There are more signs of grace – and there are signs of great wisdom, but all too often, who listens? 

In my preaching I want to open those who are listening to the great work that God is doing in their midst, and in their lives. 

At times, I will recall the obstacles to God that we find around us and even within ourselves. It is important to remember that the name Satan means the adversary, the one who opposes. 

But how can we open a way for the people to know and share the gift of prophetic wisdom that is part of our baptismal heritage? 

Walter Brueggemann, in The Practice of Prophetic Imagination, writes:
Prophetic preaching is an effort to imagine the world as though YHWH, the creator of heaven and earth, the Father of our Lord Jesus Christ whom we name as Father, Son, and Spirit, is a real character and the defining agent in the world.
God is working among us – and the poor are God’s messengers. But at times our imagination is suppressed and we find it all too hard to see the working of God in our midst.

May they and I find ways to recognize this and open a space where God can work in us, among us, and through us. 

What a task!

Wednesday, September 22, 2021

Death, life, and hope

Yesterday I presided at my third funeral in two weeks. Monday, I had interviews with two couples who will soon be married. Sunday morning, I visited a nearby village, brought communion to a 90 some year old woman and, in the afternoon, I baptized nine young children here in Plan Grande. Yesterday was the first of six workshops I’m facilitating in different parts of the parish to help the communities organize and prepare for any natural disasters. 

But yesterday’s funeral touched me in a different way. 

The woman died after a year of suffering. She had lived with her husband for 46 years and had six daughters. Last Thursday, Padre German married the couple in their home, On Sunday, I dropped off a communion minister to give her communion. Monday, she died.

One person noted that, after the marriage, she was in the grace of God after living in “union libre” for so many years. 

It is not uncommon for couple to live together for decades without getting married, either civilly or in the church. The causes are many – the costs of civil marriage, the expectations that a marriage involves a costly celebration, the lack of a culture of marriage, the lack of attention to remote villages by priests (except for those, who like our pastor, make an effort to visit them), unrealistic expectations of what marriage involves, overly strict church requirements (which are slowly changing), fear of commitment, machismo (why only one woman?), and more that I am not aware of.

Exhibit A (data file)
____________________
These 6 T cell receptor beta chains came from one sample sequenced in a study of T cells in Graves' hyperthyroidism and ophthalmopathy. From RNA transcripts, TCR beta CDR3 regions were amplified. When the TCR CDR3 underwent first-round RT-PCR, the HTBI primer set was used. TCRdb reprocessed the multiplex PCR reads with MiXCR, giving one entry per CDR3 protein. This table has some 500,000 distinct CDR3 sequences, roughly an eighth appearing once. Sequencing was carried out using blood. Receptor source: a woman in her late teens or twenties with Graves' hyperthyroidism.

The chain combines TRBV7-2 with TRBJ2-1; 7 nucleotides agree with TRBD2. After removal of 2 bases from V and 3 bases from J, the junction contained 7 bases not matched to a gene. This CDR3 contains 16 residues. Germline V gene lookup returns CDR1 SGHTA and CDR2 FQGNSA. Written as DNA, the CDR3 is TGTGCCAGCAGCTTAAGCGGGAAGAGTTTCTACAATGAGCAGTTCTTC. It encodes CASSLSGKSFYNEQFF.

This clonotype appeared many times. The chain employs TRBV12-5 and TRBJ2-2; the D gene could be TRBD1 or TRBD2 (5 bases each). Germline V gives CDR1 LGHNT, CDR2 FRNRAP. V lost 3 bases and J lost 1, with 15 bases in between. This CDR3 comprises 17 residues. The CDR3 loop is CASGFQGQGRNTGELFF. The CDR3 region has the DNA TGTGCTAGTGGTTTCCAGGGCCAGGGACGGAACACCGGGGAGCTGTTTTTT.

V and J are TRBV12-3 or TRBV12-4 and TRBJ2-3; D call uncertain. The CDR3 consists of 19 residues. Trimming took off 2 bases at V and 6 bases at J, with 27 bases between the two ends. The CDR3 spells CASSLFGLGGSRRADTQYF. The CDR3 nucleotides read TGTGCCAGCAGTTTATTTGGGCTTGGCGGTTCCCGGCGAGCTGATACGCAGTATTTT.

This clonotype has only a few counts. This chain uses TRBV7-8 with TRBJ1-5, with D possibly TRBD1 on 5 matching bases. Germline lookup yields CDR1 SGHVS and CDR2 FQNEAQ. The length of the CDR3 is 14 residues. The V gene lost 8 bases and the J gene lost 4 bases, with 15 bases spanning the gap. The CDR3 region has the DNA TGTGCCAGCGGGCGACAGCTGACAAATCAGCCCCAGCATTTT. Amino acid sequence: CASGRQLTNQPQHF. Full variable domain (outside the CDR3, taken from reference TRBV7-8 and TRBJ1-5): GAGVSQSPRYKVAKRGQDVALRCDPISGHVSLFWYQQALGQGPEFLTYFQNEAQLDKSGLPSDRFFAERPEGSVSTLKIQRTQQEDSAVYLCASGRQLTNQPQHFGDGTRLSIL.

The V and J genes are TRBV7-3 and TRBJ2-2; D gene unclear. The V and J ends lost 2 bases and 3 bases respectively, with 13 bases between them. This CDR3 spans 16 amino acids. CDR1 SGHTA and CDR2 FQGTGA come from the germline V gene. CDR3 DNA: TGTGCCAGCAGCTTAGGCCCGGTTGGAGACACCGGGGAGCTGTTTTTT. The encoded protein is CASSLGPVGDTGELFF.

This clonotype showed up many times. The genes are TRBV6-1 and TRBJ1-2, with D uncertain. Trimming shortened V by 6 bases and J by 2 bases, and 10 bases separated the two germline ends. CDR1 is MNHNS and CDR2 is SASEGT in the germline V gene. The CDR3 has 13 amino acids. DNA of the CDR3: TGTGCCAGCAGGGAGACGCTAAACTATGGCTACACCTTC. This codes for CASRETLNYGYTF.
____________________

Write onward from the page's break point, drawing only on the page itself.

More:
But very often I come across people who have lived together for years and even for decades and are raising or have raised children with love and with a concern for their spiritual growth. So I have a very different approach.

At the funeral, I noted the 46 years of life together of the couple and the love they had shared with each other and with their children and grandchildren. I noted, with joy, that they had sanctified this love, explicitly inviting God into their life together, in the sacrament of matrimony which they had just shared.

I really need to do a little more study and reflection on this, since this happens so often.

Love between a couple and with their children is affirmed and brought into the life of God and the Church community through the sacrament of marriage. It’s God filling in what is lacking in our love and the community of faith present to witness this commitment and, hopefully, help them live their love together.

This becomes clear to me any number of times when I do pre-marriage interviews. There are some couples who have not lived together, but most often the couples preparing for marriage have lived together and have children. A good number of them have had their children baptized before their sacramental marriage.

Some of them I’ve known for a few years and I’ve encouraged them to consider sacramental marriage. I sometimes ask, with a mischievous gleam in my eye, when are you getting married in the church. It is a real joy when that happens.

And it is a joy when I baptize children, especially ones I know. This Sunday it was nine children under seven in Plan Grande. This is but part of my ministry here. 

In about half an hour I have another workshop to help different communities organize in the face of possible natural disasters - another part of my diaconal ministry. Yesterday’s workshop went very well.

Now, off to ministry.

Monday, September 06, 2021


I got an e-mail a few days ago asking if I was well. The person, whom I don’t know, hadn’t seen a post on this blog for about a month and was concerned. 

I was surprised – and, at first, a bit suspicious. But now I am grateful. Someone was concerned about me – since I hadn’t written anything since July 31. That day I wrote a very somber post, reflecting on the plight of migrants. It was a very difficult time for me. I made an appointment to talk with my spiritual director and spoke with her on August 10, the feast of St. Lawrence, deacon and martyr.